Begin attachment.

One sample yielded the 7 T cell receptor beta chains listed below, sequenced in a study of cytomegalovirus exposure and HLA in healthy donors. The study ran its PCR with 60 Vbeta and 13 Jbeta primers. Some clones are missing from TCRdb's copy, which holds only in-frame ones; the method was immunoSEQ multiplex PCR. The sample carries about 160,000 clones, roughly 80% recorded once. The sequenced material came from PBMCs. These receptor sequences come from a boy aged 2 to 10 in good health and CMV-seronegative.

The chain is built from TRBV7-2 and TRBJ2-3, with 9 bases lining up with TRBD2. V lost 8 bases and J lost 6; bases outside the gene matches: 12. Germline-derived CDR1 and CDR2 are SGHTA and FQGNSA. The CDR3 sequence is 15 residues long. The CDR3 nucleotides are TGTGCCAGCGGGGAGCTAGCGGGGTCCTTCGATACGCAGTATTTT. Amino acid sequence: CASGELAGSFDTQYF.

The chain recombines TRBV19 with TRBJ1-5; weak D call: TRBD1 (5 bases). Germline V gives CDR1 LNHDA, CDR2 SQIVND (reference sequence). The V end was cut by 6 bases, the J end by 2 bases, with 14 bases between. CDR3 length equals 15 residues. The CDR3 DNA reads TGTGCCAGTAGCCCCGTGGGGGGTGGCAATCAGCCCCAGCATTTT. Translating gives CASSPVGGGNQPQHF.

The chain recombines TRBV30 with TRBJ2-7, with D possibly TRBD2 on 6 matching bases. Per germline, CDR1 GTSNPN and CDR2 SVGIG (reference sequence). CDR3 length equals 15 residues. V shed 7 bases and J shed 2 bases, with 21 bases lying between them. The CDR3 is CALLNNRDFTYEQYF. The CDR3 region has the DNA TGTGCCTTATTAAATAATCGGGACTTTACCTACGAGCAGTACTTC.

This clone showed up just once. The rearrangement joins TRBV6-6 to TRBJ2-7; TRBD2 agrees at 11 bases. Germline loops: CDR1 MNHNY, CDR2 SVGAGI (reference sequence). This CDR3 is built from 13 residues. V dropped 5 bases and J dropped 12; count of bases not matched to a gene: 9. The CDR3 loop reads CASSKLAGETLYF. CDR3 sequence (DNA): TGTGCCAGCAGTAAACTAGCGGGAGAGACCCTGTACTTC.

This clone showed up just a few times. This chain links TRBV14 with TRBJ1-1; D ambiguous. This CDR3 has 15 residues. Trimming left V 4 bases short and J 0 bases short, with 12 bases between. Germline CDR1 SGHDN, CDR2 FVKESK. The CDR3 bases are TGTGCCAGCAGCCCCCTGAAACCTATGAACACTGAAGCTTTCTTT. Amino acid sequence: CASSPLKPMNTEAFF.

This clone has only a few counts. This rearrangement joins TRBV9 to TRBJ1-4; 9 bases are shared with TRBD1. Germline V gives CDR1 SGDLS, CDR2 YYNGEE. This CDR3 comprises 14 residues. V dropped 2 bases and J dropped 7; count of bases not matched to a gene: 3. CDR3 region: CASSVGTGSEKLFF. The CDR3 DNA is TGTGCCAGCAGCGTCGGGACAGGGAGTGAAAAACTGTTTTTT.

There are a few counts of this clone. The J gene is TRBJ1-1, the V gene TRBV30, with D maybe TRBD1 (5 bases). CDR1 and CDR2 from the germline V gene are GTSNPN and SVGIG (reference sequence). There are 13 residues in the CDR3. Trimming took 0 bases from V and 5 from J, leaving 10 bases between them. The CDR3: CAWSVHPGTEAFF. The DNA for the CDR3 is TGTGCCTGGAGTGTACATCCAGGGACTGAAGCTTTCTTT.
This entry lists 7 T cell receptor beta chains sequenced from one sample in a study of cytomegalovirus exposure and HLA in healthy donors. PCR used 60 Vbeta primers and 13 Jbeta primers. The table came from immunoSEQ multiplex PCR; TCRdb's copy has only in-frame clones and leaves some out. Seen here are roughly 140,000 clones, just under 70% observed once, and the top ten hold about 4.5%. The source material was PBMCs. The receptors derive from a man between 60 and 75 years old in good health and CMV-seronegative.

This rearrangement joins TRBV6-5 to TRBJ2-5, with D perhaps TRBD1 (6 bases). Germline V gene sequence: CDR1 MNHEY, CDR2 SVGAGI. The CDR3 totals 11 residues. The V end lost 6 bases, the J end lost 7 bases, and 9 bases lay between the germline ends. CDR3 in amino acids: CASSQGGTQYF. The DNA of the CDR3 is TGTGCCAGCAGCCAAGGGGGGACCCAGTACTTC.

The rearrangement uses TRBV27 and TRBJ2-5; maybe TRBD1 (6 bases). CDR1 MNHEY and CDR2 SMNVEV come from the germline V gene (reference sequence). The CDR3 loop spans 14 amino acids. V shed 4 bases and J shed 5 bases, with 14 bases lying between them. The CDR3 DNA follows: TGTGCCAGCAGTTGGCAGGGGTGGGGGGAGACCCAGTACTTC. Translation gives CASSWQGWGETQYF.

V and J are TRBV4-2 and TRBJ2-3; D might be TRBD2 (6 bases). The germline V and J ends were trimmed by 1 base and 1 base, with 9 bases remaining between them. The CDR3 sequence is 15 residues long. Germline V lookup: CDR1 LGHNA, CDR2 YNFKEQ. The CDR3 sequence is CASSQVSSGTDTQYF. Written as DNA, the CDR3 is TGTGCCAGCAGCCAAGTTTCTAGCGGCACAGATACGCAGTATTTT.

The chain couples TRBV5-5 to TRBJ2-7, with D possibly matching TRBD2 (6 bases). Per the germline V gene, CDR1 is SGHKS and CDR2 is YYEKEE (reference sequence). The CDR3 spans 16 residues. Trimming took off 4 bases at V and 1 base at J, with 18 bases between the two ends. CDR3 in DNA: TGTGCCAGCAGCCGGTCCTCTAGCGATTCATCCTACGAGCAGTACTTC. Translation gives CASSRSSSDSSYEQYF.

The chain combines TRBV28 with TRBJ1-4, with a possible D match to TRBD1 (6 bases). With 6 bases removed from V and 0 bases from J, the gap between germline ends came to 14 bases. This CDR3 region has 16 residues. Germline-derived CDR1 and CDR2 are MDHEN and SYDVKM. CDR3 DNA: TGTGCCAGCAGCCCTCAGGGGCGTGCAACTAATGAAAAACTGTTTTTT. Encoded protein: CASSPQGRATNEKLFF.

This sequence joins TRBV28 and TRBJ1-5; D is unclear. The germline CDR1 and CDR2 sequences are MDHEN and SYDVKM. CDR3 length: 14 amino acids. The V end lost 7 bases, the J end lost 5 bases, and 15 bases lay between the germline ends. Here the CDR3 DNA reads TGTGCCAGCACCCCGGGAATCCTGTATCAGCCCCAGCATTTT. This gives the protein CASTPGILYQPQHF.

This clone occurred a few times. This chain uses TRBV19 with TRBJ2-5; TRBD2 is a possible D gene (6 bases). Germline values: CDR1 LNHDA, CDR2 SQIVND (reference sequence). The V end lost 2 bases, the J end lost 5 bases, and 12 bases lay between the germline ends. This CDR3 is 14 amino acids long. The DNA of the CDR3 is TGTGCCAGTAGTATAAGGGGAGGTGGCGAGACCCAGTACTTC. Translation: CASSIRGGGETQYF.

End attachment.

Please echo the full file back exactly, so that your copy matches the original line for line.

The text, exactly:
One sample yielded the 7 T cell receptor beta chains listed below, sequenced in a study of cytomegalovirus exposure and HLA in healthy donors. The study ran its PCR with 60 Vbeta and 13 Jbeta primers. Some clones are missing from TCRdb's copy, which holds only in-frame ones; the method was immunoSEQ multiplex PCR. The sample carries about 160,000 clones, roughly 80% recorded once. The sequenced material came from PBMCs. These receptor sequences come from a boy aged 2 to 10 in good health and CMV-seronegative.

The chain is built from TRBV7-2 and TRBJ2-3, with 9 bases lining up with TRBD2. V lost 8 bases and J lost 6; bases outside the gene matches: 12. Germline-derived CDR1 and CDR2 are SGHTA and FQGNSA. The CDR3 sequence is 15 residues long. The CDR3 nucleotides are TGTGCCAGCGGGGAGCTAGCGGGGTCCTTCGATACGCAGTATTTT. Amino acid sequence: CASGELAGSFDTQYF.

The chain recombines TRBV19 with TRBJ1-5; weak D call: TRBD1 (5 bases). Germline V gives CDR1 LNHDA, CDR2 SQIVND (reference sequence). The V end was cut by 6 bases, the J end by 2 bases, with 14 bases between. CDR3 length equals 15 residues. The CDR3 DNA reads TGTGCCAGTAGCCCCGTGGGGGGTGGCAATCAGCCCCAGCATTTT. Translating gives CASSPVGGGNQPQHF.

The chain recombines TRBV30 with TRBJ2-7, with D possibly TRBD2 on 6 matching bases. Per germline, CDR1 GTSNPN and CDR2 SVGIG (reference sequence). CDR3 length equals 15 residues. V shed 7 bases and J shed 2 bases, with 21 bases lying between them. The CDR3 is CALLNNRDFTYEQYF. The CDR3 region has the DNA TGTGCCTTATTAAATAATCGGGACTTTACCTACGAGCAGTACTTC.

This clone showed up just once. The rearrangement joins TRBV6-6 to TRBJ2-7; TRBD2 agrees at 11 bases. Germline loops: CDR1 MNHNY, CDR2 SVGAGI (reference sequence). This CDR3 is built from 13 residues. V dropped 5 bases and J dropped 12; count of bases not matched to a gene: 9. The CDR3 loop reads CASSKLAGETLYF. CDR3 sequence (DNA): TGTGCCAGCAGTAAACTAGCGGGAGAGACCCTGTACTTC.

This clone showed up just a few times. This chain links TRBV14 with TRBJ1-1; D ambiguous. This CDR3 has 15 residues. Trimming left V 4 bases short and J 0 bases short, with 12 bases between. Germline CDR1 SGHDN, CDR2 FVKESK. The CDR3 bases are TGTGCCAGCAGCCCCCTGAAACCTATGAACACTGAAGCTTTCTTT. Amino acid sequence: CASSPLKPMNTEAFF.

This clone has only a few counts. This rearrangement joins TRBV9 to TRBJ1-4; 9 bases are shared with TRBD1. Germline V gives CDR1 SGDLS, CDR2 YYNGEE. This CDR3 comprises 14 residues. V dropped 2 bases and J dropped 7; count of bases not matched to a gene: 3. CDR3 region: CASSVGTGSEKLFF. The CDR3 DNA is TGTGCCAGCAGCGTCGGGACAGGGAGTGAAAAACTGTTTTTT.

There are a few counts of this clone. The J gene is TRBJ1-1, the V gene TRBV30, with D maybe TRBD1 (5 bases). CDR1 and CDR2 from the germline V gene are GTSNPN and SVGIG (reference sequence). There are 13 residues in the CDR3. Trimming took 0 bases from V and 5 from J, leaving 10 bases between them. The CDR3: CAWSVHPGTEAFF. The DNA for the CDR3 is TGTGCCTGGAGTGTACATCCAGGGACTGAAGCTTTCTTT.
This entry lists 7 T cell receptor beta chains sequenced from one sample in a study of cytomegalovirus exposure and HLA in healthy donors. PCR used 60 Vbeta primers and 13 Jbeta primers. The table came from immunoSEQ multiplex PCR; TCRdb's copy has only in-frame clones and leaves some out. Seen here are roughly 140,000 clones, just under 70% observed once, and the top ten hold about 4.5%. The source material was PBMCs. The receptors derive from a man between 60 and 75 years old in good health and CMV-seronegative.

This rearrangement joins TRBV6-5 to TRBJ2-5, with D perhaps TRBD1 (6 bases). Germline V gene sequence: CDR1 MNHEY, CDR2 SVGAGI. The CDR3 totals 11 residues. The V end lost 6 bases, the J end lost 7 bases, and 9 bases lay between the germline ends. CDR3 in amino acids: CASSQGGTQYF. The DNA of the CDR3 is TGTGCCAGCAGCCAAGGGGGGACCCAGTACTTC.

The rearrangement uses TRBV27 and TRBJ2-5; maybe TRBD1 (6 bases). CDR1 MNHEY and CDR2 SMNVEV come from the germline V gene (reference sequence). The CDR3 loop spans 14 amino acids. V shed 4 bases and J shed 5 bases, with 14 bases lying between them. The CDR3 DNA follows: TGTGCCAGCAGTTGGCAGGGGTGGGGGGAGACCCAGTACTTC. Translation gives CASSWQGWGETQYF.

V and J are TRBV4-2 and TRBJ2-3; D might be TRBD2 (6 bases). The germline V and J ends were trimmed by 1 base and 1 base, with 9 bases remaining between them. The CDR3 sequence is 15 residues long. Germline V lookup: CDR1 LGHNA, CDR2 YNFKEQ. The CDR3 sequence is CASSQVSSGTDTQYF. Written as DNA, the CDR3 is TGTGCCAGCAGCCAAGTTTCTAGCGGCACAGATACGCAGTATTTT.

The chain couples TRBV5-5 to TRBJ2-7, with D possibly matching TRBD2 (6 bases). Per the germline V gene, CDR1 is SGHKS and CDR2 is YYEKEE (reference sequence). The CDR3 spans 16 residues. Trimming took off 4 bases at V and 1 base at J, with 18 bases between the two ends. CDR3 in DNA: TGTGCCAGCAGCCGGTCCTCTAGCGATTCATCCTACGAGCAGTACTTC. Translation gives CASSRSSSDSSYEQYF.

The chain combines TRBV28 with TRBJ1-4, with a possible D match to TRBD1 (6 bases). With 6 bases removed from V and 0 bases from J, the gap between germline ends came to 14 bases. This CDR3 region has 16 residues. Germline-derived CDR1 and CDR2 are MDHEN and SYDVKM. CDR3 DNA: TGTGCCAGCAGCCCTCAGGGGCGTGCAACTAATGAAAAACTGTTTTTT. Encoded protein: CASSPQGRATNEKLFF.

This sequence joins TRBV28 and TRBJ1-5; D is unclear. The germline CDR1 and CDR2 sequences are MDHEN and SYDVKM. CDR3 length: 14 amino acids. The V end lost 7 bases, the J end lost 5 bases, and 15 bases lay between the germline ends. Here the CDR3 DNA reads TGTGCCAGCACCCCGGGAATCCTGTATCAGCCCCAGCATTTT. This gives the protein CASTPGILYQPQHF.

This clone occurred a few times. This chain uses TRBV19 with TRBJ2-5; TRBD2 is a possible D gene (6 bases). Germline values: CDR1 LNHDA, CDR2 SQIVND (reference sequence). The V end lost 2 bases, the J end lost 5 bases, and 12 bases lay between the germline ends. This CDR3 is 14 amino acids long. The DNA of the CDR3 is TGTGCCAGTAGTATAAGGGGAGGTGGCGAGACCCAGTACTTC. Translation: CASSIRGGGETQYF.